The pandemic showcased the benefits of investing in health research and innovation. Canadian researchers contributed significantly to the global fight against COVID-19, including by first profiling the body’s immune response to the virus and developing the lipid nanoparticles to deliver mRNA to the body’s cells –a breakthrough based on 40 years of research. As we emerge from the pandemic, significant, sustained investments in health research can raise Canada to new heights, allowing us to compete internationally as a leader in research and innovation, build the knowledge-based economy of the future, and find solutions to our most pressing health and social issues.
The health and biosciences sector is one of the fastest growing in Canada, accounts for 3%of employment, and contributes $7.8 billion (0.45%) to Canada’s annual GDP as part of the broader healthcare ecosystem (11% of Canada’s GDP).1/li>
The sector creates spin-off companies, produces the next generation of highly qualified personnel, and builds a knowledge-based economy that attracts top talent and global investments.
Canada sits near the bottom of G7 and OECD countries for overall research and development spending as a percentage GDP at 1.5%, compared to the U.S.’s 3% and the U.K.’s 1.8%.2
The health research budgets of global competitors have outpaced Canada’s, with COVID-19spurring new investments in health research in the U.K. and U.S.
3. Implement a national health workforce planning strategy to gather workforce data to tackle the shortage of health professionals and address the factors hindering recruitment and retention.
Healthcare professionals are the health system’s greatest resource, but Canada does a poor job of health workforce planning – the consequences of which were acutely felt during the pandemic and continue to undermine the delivery of quality care. Having no national strategy makes it difficult to ensure that the right number and type of workers are in the right place at the right time. This has economic ramifications and perpetuates current inequities in the health system, including for workers who are mostly women, and in certain lower-income roles, disproportionately immigrants, newcomers, and racialized individuals.
At the end of 2020, job vacancy rates in healthcare reached a record high of 100,300, up 56.9% from the previous year, demonstrating the severity of the shortage of healthcare workers in Canada.3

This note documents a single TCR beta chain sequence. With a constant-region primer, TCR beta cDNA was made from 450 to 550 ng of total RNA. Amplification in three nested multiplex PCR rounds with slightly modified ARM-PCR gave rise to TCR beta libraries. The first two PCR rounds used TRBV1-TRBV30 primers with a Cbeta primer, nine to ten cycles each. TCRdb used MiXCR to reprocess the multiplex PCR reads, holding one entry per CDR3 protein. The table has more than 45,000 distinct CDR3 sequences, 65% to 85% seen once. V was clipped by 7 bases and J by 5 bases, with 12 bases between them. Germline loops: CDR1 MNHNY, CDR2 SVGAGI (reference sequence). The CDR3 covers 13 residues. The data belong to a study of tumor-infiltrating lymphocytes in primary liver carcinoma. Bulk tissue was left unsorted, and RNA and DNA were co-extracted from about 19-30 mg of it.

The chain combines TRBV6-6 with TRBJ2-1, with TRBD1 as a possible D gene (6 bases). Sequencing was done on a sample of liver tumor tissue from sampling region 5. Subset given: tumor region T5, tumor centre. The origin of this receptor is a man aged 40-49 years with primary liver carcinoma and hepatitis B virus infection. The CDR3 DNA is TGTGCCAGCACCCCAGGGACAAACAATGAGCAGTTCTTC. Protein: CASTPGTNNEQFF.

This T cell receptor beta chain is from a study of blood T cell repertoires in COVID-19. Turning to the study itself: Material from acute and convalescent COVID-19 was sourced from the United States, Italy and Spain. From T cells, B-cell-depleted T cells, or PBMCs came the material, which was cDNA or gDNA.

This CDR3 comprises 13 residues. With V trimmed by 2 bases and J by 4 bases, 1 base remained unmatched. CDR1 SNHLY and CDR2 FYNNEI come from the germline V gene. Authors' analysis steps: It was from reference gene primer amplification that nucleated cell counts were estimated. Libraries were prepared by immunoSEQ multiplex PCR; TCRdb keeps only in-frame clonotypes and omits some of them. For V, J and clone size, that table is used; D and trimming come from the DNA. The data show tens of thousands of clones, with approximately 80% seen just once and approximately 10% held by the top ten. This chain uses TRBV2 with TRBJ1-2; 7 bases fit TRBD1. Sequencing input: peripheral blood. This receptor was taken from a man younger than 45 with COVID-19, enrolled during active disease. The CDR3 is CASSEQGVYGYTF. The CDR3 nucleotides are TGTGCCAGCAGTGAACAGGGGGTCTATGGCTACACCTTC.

The impacts of the pandemic, including increased stress and burnout, have led many healthcare workers to leave the sector, with many more saying they will leave once the pandemic ends. This will have enormous implications for access and quality of care.
Canada’s health workforce concerns, including workforce shortages and high rates of mental health concerns among healthcare workers, predate the pandemic and affect recruitment and retention.
Establishing a national coordinating body to facilitate standardized data collection and strategic planning will help tackle Canada’s current workforce shortages and improve working conditions.
4. Modernize Canada’s health infrastructure by increasing capital investments in healthcare to a minimum of 0.6 per cent of GDP, over the next five years, to better align with Canada’s OECD counterparts.
Canada’s failure to maintain adequate capital investment in its healthcare facilities harms our environment, impacts patient care, and severely undermines our ability to sustain an innovative and technologically advanced healthcare system. The pandemic starkly revealed that Canada’s outdated health infrastructure puts the health of Canadians at risk, including in long-term care where in many facilities it is nearly impossible to comply with infection prevention and control protocols.
Canada has the third-highest per capita greenhouse gas emissions from healthcare in the world, with healthcare accounting for approximately 4% of the country’s total emissions.4
Hospitals alone account for 21,228 carbon dioxide equivalents or 8% of greenhouse gas emissions of non-business or household emissions, and 538,031 terajoules or 11% of non-business, non-household energy use.5